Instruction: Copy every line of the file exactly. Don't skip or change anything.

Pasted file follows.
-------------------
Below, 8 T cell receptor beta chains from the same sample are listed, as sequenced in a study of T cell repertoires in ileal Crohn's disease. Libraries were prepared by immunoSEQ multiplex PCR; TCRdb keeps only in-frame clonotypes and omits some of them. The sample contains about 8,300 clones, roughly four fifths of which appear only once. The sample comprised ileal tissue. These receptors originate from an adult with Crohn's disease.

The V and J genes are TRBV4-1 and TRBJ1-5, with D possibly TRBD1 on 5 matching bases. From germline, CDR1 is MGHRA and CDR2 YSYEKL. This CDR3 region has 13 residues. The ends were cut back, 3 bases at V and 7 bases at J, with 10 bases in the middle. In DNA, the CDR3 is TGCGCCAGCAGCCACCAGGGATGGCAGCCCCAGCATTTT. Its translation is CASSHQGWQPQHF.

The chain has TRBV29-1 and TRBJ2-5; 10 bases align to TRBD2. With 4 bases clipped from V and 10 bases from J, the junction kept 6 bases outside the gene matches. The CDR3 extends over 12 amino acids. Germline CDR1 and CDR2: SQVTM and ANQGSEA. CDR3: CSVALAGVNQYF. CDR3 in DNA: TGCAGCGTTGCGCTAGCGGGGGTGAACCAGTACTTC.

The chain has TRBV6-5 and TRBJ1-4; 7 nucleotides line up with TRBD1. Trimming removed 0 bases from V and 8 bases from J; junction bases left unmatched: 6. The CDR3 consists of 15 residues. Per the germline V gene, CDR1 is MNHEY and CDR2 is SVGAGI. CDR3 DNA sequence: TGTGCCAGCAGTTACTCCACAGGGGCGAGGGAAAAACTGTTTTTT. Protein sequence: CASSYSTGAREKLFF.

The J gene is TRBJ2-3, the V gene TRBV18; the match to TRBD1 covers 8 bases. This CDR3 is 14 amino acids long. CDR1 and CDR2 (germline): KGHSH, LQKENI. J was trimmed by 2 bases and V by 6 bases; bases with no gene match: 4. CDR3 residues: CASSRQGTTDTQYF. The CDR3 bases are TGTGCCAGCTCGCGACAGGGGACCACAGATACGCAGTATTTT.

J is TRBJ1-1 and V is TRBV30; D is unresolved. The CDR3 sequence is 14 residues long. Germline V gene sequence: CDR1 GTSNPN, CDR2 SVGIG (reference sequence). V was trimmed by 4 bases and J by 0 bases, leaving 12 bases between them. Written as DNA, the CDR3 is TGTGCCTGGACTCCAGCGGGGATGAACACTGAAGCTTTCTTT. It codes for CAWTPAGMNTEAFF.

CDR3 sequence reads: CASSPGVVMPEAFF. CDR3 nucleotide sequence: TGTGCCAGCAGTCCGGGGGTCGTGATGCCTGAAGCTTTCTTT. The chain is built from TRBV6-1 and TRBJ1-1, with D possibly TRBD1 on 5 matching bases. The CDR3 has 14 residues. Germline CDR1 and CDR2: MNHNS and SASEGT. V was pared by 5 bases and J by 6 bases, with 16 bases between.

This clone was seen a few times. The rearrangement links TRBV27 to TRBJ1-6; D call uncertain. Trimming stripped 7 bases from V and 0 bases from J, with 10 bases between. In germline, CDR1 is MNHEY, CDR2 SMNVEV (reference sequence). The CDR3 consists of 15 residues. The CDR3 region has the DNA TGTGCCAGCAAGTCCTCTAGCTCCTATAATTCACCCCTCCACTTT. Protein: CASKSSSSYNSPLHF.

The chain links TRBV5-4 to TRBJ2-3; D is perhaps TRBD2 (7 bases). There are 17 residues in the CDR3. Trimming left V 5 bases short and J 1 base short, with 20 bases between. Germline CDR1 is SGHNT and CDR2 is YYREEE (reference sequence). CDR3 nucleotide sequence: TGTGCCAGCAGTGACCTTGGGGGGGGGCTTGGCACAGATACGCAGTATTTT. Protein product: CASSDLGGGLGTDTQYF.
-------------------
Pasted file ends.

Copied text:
Below, 8 T cell receptor beta chains from the same sample are listed, as sequenced in a study of T cell repertoires in ileal Crohn's disease. Libraries were prepared by immunoSEQ multiplex PCR; TCRdb keeps only in-frame clonotypes and omits some of them. The sample contains about 8,300 clones, roughly four fifths of which appear only once. The sample comprised ileal tissue. These receptors originate from an adult with Crohn's disease.

The V and J genes are TRBV4-1 and TRBJ1-5, with D possibly TRBD1 on 5 matching bases. From germline, CDR1 is MGHRA and CDR2 YSYEKL. This CDR3 region has 13 residues. The ends were cut back, 3 bases at V and 7 bases at J, with 10 bases in the middle. In DNA, the CDR3 is TGCGCCAGCAGCCACCAGGGATGGCAGCCCCAGCATTTT. Its translation is CASSHQGWQPQHF.

The chain has TRBV29-1 and TRBJ2-5; 10 bases align to TRBD2. With 4 bases clipped from V and 10 bases from J, the junction kept 6 bases outside the gene matches. The CDR3 extends over 12 amino acids. Germline CDR1 and CDR2: SQVTM and ANQGSEA. CDR3: CSVALAGVNQYF. CDR3 in DNA: TGCAGCGTTGCGCTAGCGGGGGTGAACCAGTACTTC.

The chain has TRBV6-5 and TRBJ1-4; 7 nucleotides line up with TRBD1. Trimming removed 0 bases from V and 8 bases from J; junction bases left unmatched: 6. The CDR3 consists of 15 residues. Per the germline V gene, CDR1 is MNHEY and CDR2 is SVGAGI. CDR3 DNA sequence: TGTGCCAGCAGTTACTCCACAGGGGCGAGGGAAAAACTGTTTTTT. Protein sequence: CASSYSTGAREKLFF.

The J gene is TRBJ2-3, the V gene TRBV18; the match to TRBD1 covers 8 bases. This CDR3 is 14 amino acids long. CDR1 and CDR2 (germline): KGHSH, LQKENI. J was trimmed by 2 bases and V by 6 bases; bases with no gene match: 4. CDR3 residues: CASSRQGTTDTQYF. The CDR3 bases are TGTGCCAGCTCGCGACAGGGGACCACAGATACGCAGTATTTT.

J is TRBJ1-1 and V is TRBV30; D is unresolved. The CDR3 sequence is 14 residues long. Germline V gene sequence: CDR1 GTSNPN, CDR2 SVGIG (reference sequence). V was trimmed by 4 bases and J by 0 bases, leaving 12 bases between them. Written as DNA, the CDR3 is TGTGCCTGGACTCCAGCGGGGATGAACACTGAAGCTTTCTTT. It codes for CAWTPAGMNTEAFF.

CDR3 sequence reads: CASSPGVVMPEAFF. CDR3 nucleotide sequence: TGTGCCAGCAGTCCGGGGGTCGTGATGCCTGAAGCTTTCTTT. The chain is built from TRBV6-1 and TRBJ1-1, with D possibly TRBD1 on 5 matching bases. The CDR3 has 14 residues. Germline CDR1 and CDR2: MNHNS and SASEGT. V was pared by 5 bases and J by 6 bases, with 16 bases between.

This clone was seen a few times. The rearrangement links TRBV27 to TRBJ1-6; D call uncertain. Trimming stripped 7 bases from V and 0 bases from J, with 10 bases between. In germline, CDR1 is MNHEY, CDR2 SMNVEV (reference sequence). The CDR3 consists of 15 residues. The CDR3 region has the DNA TGTGCCAGCAAGTCCTCTAGCTCCTATAATTCACCCCTCCACTTT. Protein: CASKSSSSYNSPLHF.

The chain links TRBV5-4 to TRBJ2-3; D is perhaps TRBD2 (7 bases). There are 17 residues in the CDR3. Trimming left V 5 bases short and J 1 base short, with 20 bases between. Germline CDR1 is SGHNT and CDR2 is YYREEE (reference sequence). CDR3 nucleotide sequence: TGTGCCAGCAGTGACCTTGGGGGGGGGCTTGGCACAGATACGCAGTATTTT. Protein product: CASSDLGGGLGTDTQYF.